I’ve been watching life flight too often

I work right across the street from the Medical College of Virginia.  For the last few afternoons, while waiting for the bus, the life flight helicopter has landed on the helipad on the roof.

It feels like it’s an everyday occurrence any more.  That’s kind of sad.  Medical emergencies are usually not happy.

My dad had an accident when I was in my early 20’s and was taken to the shock trauma unit via a life flight helicopter.  It was scary.  No one in the family could go on the flight with him.  There I was, driving in down town Baltimore to a hospital I had never been to before, at night, scared to death that my dad wouldn’t make it.

I remember the ambulance arriving at the house, the EMTs examining my dad and calling for the copter because he had hit his head very hard.  There was excitement in the neighborhood when the helicopter landed in the school yard across the street.  Everyone was out of their houses, milling around even though it was after midnight, most likely asking each other what was going on.  Things like that just didn’t happen in our neighborhood.

I remembered the EMTs giving me hurried directions to the hospital and me hardly being able to follow them.  I know we got lost getting there.  Once there, it took a while to find out where my dad was and what was happening.  It was such a long night.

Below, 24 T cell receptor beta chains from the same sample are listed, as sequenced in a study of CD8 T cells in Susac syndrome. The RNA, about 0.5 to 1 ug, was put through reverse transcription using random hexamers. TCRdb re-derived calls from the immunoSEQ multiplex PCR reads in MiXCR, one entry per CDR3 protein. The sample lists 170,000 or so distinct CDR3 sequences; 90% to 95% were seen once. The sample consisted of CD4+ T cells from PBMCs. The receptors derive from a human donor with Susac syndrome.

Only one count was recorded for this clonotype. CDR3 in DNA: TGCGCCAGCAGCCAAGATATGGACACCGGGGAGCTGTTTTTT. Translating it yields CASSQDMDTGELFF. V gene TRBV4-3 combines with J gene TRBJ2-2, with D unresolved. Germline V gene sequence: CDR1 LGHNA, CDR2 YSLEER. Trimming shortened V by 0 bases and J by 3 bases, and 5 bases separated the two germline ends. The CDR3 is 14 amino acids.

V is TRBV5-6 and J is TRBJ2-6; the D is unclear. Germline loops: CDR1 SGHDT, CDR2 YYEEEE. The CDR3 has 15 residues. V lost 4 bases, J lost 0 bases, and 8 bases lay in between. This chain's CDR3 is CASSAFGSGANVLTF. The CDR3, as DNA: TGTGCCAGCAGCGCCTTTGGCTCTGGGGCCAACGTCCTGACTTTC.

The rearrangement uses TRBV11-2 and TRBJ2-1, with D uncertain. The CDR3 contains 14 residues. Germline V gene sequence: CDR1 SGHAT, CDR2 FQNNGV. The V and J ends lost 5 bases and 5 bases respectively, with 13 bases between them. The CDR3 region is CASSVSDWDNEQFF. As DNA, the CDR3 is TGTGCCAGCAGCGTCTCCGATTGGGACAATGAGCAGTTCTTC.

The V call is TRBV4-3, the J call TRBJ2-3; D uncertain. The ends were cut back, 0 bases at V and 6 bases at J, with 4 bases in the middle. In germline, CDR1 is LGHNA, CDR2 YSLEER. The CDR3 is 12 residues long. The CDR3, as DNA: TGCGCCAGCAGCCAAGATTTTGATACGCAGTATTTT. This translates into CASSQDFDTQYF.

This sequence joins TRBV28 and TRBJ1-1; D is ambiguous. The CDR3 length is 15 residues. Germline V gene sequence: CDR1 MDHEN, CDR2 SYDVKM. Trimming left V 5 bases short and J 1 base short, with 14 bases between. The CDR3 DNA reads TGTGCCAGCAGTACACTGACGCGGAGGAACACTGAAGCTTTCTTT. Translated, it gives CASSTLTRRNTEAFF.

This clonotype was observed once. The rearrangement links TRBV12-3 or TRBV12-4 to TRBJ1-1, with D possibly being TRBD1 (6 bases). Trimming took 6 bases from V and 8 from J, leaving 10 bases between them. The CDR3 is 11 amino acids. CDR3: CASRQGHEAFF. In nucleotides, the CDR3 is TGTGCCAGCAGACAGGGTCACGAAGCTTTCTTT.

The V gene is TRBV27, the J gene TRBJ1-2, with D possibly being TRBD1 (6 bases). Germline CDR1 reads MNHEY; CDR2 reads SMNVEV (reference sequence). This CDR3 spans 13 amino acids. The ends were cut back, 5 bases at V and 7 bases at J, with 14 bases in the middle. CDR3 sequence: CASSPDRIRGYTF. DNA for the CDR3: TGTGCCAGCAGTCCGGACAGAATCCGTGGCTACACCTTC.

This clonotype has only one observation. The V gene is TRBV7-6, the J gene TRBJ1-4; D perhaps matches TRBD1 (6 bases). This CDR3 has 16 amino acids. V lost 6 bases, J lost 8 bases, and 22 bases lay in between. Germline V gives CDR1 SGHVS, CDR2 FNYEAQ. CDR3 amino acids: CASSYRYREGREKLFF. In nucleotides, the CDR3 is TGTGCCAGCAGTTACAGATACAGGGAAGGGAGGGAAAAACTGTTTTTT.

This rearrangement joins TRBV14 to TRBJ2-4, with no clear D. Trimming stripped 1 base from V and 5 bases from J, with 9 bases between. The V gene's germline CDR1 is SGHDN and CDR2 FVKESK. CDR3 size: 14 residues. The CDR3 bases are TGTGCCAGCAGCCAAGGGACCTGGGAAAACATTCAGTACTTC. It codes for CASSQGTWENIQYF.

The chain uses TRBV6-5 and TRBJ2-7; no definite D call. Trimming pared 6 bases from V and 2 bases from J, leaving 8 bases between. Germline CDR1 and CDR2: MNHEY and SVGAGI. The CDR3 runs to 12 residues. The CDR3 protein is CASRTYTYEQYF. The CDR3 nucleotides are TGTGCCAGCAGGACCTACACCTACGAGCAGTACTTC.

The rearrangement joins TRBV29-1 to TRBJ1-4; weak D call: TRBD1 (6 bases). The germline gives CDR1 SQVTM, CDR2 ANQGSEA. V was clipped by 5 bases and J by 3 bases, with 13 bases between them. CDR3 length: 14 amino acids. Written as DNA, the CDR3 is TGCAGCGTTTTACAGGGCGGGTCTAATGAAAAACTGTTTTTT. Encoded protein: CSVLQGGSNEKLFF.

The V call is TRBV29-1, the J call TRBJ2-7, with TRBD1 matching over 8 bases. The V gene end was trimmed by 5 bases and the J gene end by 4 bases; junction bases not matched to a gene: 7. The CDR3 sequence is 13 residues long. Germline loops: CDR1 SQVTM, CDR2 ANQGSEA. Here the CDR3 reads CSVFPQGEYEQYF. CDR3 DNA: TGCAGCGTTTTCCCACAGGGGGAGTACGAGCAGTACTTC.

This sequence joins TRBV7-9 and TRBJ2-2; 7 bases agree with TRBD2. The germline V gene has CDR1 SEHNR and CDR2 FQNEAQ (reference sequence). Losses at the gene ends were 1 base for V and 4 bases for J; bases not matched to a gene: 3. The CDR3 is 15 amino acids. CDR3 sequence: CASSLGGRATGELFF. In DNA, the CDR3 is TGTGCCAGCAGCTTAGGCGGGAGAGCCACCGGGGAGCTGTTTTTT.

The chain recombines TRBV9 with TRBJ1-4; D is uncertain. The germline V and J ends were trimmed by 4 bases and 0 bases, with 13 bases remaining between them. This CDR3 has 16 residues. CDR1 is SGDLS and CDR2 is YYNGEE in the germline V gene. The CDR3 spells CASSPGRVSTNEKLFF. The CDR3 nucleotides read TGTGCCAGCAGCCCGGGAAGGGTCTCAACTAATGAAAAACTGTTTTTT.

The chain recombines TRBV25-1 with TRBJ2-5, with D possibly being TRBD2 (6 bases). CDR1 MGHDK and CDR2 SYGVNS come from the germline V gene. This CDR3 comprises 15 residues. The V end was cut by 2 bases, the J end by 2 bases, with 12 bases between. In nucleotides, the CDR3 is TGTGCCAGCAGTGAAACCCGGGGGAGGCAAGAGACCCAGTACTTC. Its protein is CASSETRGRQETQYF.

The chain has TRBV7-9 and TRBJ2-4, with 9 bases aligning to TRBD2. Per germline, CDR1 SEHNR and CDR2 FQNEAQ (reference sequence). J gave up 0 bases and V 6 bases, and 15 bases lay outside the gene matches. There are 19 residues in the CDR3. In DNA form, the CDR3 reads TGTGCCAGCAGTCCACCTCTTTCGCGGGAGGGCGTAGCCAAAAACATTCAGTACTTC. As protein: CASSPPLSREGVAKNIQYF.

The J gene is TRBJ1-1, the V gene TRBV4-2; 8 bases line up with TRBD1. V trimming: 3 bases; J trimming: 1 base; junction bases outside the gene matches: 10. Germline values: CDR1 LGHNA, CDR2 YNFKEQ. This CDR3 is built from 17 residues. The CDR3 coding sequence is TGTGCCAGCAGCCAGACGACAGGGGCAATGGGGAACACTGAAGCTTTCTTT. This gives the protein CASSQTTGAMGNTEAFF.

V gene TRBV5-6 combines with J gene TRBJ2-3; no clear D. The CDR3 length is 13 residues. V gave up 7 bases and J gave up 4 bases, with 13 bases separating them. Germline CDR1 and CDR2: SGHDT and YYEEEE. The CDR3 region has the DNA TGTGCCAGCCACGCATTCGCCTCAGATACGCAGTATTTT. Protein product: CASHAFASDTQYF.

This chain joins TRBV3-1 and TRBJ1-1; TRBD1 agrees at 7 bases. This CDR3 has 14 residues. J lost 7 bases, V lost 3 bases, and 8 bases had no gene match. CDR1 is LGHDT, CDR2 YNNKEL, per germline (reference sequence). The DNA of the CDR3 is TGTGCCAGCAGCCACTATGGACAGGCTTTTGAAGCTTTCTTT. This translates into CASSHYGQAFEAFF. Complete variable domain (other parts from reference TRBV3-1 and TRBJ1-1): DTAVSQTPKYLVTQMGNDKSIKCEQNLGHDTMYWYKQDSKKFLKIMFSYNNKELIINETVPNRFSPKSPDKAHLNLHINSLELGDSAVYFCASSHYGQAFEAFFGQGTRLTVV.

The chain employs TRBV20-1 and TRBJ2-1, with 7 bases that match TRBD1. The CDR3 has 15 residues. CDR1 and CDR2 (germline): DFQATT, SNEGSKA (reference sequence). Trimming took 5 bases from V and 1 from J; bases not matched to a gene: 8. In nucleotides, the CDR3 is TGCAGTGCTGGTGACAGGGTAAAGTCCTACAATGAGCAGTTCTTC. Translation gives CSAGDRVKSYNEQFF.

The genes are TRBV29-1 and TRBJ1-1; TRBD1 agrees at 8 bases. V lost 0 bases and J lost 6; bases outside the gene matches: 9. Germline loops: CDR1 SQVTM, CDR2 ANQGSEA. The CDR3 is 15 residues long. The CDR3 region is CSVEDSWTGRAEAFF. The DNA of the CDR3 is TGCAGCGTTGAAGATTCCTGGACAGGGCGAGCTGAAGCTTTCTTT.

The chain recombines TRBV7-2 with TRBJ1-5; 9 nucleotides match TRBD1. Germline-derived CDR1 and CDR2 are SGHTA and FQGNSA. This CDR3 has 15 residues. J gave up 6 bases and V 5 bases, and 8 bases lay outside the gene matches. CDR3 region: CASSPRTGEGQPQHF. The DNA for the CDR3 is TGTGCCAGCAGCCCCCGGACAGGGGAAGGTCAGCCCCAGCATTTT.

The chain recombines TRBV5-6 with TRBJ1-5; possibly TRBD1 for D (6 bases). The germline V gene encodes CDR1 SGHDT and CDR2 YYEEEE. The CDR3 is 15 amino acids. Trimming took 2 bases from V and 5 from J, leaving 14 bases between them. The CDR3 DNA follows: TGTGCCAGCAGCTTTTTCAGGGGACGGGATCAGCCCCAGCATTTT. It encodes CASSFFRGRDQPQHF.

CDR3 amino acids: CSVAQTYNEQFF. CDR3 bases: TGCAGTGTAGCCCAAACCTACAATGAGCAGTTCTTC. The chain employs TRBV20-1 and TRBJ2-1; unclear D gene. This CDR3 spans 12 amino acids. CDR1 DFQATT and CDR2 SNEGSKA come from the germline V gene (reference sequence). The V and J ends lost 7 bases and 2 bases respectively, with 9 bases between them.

These are the things I think about when I watch that helicopter land.  I don’t really think about the patient being transported.  MCV is an excellent hospital and I know they will get the best care possible.

I think about the families and what they are going through.  I think about them arriving at the hospital in a panic and the hours of waiting they probably will have to endure.  I think about the endless days and weeks, possibly years, that their lives will be affected because of some medical emergency bad enough to need life flight.

Then, I thank God for the EMTs, helicopter crew, doctors and nurses that saved my dad’s life.

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2 Responses to I’ve been watching life flight too often

  1. It takes a personal life experience just as you had to value the works of these people and their significance in saving lives. A lot of people sadly still takes them for granted. I know that for a fact cause I’ve been in the E.R. field for 8 years. patient ‘s and their families who came close to a life and death situations are the most grateful . People don’t realize how a simple thank you or even a hug boost the morale of the medical professionals. Everyday they too put their life at stake for the things they do. Last year, an a young man I used to work with died on a emergency flight mission, he was only in his mid-30’s. I’m glad you posted a tribute to these men and women who are just as human as you and me.

    • Seashell says:

      They are heroes to me. The E.R. doctors and nurses, and EMT/life flight crews don’t do it for the money, they do it to help people. It’s cache to say it’s a noble profession, but it truly is and I am always grateful to those medical professionals.

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